Using known data structure hierarchy in GC and PCH?

Steven Bosscher stevenb.gcc@gmail.com
Mon Dec 10 18:26:00 GMT 2012


Hello,

While trying to bootstrap with GCAC checking enabled and some
instrumentation to measure how often objects are being marked, I
noticed that a lot of cache misses happen because already-marked
objects are being tested again (e.g. via ggc_marked_p). This struck me
as rather odd, until I looked at what the GC markers for my favorite
data structures (the CFG) look like.

Basic blocks live in GC space because they can point to other GC-space
objects (rtx, gimple), and these objects can point back to the basic
block they're contained in. In addition, the (function-specific)
basic_block_info array points to all live basic blocks and of course
the edges have basic_block pointers as well. Finally, loop have
pointers to the loop header and latch basic_blocks.

The effect is that, on average, ggc_marked_p or one of its variants
gets called 17 times on each basic_block, *per ggc_collect call*!

This turns out to be typical for many data structures. It's more
difficult to get accurate numbers, but GCAC is especially slow when
building a large PCH and I'm guessing that this is in part due to
tree-to-tree pointers.

This all made me wonder why we can't use the known hierarchy of the
intermediate representations. Ideally, there should be only two
classes of objects: global state variables (not ideal, but a reality)
and objects reachable from the symbol table. AFAICT anything that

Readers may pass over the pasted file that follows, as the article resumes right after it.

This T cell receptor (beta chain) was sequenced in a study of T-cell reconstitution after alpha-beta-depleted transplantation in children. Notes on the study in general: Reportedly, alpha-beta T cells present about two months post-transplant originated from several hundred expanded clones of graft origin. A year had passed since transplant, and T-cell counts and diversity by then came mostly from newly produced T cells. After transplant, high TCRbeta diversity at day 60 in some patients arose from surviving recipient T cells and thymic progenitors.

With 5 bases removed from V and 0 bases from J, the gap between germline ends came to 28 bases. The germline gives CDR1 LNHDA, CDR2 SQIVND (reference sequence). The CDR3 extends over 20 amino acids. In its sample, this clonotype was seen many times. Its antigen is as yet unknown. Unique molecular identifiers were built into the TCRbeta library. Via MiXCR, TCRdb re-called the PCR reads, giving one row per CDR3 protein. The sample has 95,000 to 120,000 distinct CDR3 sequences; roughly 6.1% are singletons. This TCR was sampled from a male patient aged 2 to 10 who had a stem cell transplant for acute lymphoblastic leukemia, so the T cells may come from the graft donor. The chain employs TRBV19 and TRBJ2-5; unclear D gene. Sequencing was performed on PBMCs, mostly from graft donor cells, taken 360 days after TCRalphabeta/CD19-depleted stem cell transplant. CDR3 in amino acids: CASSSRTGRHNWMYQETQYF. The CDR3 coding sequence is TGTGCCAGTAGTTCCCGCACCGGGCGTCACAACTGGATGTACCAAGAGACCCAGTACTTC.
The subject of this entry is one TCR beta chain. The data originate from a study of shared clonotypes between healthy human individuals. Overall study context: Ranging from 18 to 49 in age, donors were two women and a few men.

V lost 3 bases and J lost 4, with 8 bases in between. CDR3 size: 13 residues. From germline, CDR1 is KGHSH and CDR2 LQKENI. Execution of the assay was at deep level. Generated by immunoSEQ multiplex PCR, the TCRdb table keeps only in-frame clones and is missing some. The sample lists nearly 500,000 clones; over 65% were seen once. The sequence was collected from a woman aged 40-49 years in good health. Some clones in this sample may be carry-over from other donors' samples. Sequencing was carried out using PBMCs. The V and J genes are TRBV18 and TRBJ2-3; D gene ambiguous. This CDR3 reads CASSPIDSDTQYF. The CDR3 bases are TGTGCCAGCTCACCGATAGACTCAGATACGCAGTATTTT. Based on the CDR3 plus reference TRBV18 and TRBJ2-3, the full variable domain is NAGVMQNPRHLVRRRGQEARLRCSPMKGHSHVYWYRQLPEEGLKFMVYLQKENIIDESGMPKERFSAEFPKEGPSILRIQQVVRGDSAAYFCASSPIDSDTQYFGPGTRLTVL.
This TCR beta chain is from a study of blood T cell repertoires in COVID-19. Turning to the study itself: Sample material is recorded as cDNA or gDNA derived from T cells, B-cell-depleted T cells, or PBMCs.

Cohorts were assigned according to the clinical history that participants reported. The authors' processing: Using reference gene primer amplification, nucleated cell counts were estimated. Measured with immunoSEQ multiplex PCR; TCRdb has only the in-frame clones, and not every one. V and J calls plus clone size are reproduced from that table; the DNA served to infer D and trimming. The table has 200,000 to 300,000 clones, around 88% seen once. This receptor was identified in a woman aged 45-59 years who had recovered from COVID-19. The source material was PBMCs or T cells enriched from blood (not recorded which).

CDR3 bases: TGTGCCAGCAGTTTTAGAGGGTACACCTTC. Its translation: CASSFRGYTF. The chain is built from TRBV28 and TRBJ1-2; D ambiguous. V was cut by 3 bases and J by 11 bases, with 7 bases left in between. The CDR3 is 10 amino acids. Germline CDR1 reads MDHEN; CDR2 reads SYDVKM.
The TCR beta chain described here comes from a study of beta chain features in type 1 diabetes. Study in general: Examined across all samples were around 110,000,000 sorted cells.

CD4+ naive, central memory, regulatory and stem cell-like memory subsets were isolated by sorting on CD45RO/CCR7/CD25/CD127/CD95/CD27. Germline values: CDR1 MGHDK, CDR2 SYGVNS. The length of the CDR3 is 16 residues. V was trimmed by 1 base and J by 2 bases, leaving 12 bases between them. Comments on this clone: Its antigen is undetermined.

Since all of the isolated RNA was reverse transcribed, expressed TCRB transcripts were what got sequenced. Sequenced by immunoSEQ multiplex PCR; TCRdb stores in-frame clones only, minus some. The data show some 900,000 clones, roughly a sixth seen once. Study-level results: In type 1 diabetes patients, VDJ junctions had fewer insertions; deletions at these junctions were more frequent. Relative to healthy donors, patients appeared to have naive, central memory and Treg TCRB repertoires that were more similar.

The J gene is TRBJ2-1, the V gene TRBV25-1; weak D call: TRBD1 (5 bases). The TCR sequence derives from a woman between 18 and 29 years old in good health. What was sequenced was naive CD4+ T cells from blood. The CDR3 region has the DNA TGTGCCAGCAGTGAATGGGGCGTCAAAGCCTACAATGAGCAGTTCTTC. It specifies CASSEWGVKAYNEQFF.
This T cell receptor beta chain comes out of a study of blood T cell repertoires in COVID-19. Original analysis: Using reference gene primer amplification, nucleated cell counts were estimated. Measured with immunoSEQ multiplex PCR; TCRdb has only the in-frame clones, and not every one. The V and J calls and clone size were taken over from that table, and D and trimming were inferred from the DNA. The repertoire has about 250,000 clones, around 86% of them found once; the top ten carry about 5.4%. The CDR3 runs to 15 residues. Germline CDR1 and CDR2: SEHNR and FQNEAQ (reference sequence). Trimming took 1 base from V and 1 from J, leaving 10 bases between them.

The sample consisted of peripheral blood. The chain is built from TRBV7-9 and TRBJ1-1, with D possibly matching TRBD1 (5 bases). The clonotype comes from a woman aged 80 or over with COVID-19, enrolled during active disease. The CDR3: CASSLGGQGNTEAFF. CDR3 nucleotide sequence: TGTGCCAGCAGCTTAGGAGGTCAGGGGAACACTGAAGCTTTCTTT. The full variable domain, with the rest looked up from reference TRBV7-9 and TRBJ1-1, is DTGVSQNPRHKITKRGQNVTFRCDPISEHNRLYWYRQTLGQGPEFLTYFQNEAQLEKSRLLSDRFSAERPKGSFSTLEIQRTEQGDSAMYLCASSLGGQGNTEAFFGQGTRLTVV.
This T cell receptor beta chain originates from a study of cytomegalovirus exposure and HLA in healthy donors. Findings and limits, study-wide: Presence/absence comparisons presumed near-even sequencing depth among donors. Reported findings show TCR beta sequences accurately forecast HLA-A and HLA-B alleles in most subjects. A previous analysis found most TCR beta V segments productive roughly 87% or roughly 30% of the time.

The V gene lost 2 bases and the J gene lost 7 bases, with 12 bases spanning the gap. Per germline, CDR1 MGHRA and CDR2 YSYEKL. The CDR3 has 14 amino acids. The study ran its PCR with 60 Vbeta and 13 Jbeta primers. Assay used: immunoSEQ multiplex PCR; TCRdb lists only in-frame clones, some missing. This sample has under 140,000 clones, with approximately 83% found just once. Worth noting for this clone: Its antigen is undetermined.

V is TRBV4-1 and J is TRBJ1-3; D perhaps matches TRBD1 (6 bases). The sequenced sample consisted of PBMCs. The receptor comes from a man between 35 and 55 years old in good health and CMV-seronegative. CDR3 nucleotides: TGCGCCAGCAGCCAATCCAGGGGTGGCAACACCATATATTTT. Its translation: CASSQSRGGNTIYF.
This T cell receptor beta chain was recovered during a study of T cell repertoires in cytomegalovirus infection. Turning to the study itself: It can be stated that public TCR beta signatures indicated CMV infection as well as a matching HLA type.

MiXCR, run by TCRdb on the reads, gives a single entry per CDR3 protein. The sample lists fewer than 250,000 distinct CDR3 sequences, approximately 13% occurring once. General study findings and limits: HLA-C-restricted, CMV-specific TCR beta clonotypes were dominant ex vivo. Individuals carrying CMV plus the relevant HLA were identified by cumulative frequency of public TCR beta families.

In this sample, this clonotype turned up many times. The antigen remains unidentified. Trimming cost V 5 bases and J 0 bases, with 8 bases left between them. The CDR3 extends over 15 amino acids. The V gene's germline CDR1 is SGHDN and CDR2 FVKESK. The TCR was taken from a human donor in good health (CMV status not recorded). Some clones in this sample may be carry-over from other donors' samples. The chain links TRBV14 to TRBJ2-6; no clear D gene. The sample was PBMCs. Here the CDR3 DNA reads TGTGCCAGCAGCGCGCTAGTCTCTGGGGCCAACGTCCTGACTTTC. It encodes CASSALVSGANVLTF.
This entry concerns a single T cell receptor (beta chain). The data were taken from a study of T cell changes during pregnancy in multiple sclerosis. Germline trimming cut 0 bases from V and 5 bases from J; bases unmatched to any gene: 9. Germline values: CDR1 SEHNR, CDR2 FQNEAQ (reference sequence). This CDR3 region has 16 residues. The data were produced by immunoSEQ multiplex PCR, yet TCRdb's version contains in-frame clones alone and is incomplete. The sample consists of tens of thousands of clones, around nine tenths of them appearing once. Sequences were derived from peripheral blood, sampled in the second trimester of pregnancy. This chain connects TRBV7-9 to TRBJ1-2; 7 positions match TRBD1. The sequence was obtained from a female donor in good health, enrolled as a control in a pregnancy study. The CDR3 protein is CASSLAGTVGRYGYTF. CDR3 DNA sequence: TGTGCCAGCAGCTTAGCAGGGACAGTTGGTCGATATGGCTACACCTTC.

isn't in one of those two categories has probably become garbage
somewhere along the way.

As an experiment, I did a small modification to the GC walkers of the
CFG. I'd have started with the symbol table, but there's no
documentation and I don't know how memory is managed or what
invariants should hold (e.g. "everything that will be output must be
reachable via the symbol table"). Modifying the CFG was easier.

The effect for building my set of cc1-i files with a GCAC-checking
enabled compiler is a ~20% speedup.

It seems to be that this hierarchy could also be useful if/when GCC
will move away from generated walkers (i.e. gengtype). If we can
somehow enforce a hierarchy, the markers become much simpler. Also,
the hierarchy could be used to verify "no leaks" from alloc pools, and
probably for other things I can't think of right now.

Honza, can you please add some documentation about the symtab? What do
you think of the above from your symtab point of view?

Another "problem" with gengtype is that it doesn't know what types can
end up in a PCH. The CFG data structures can *never* be in a PCH, but
there still are PCH writer functions. This is true for many other data
structures as well. Has anyone ever measured/investigated what PCH
writer functions are actually used? Should we (as an intermediate step
towards streaming PCHs) explicitly GTY-mark types that should have PCH
writer functions, and not generate such functions for unmarked types?

Ciao!
Steven
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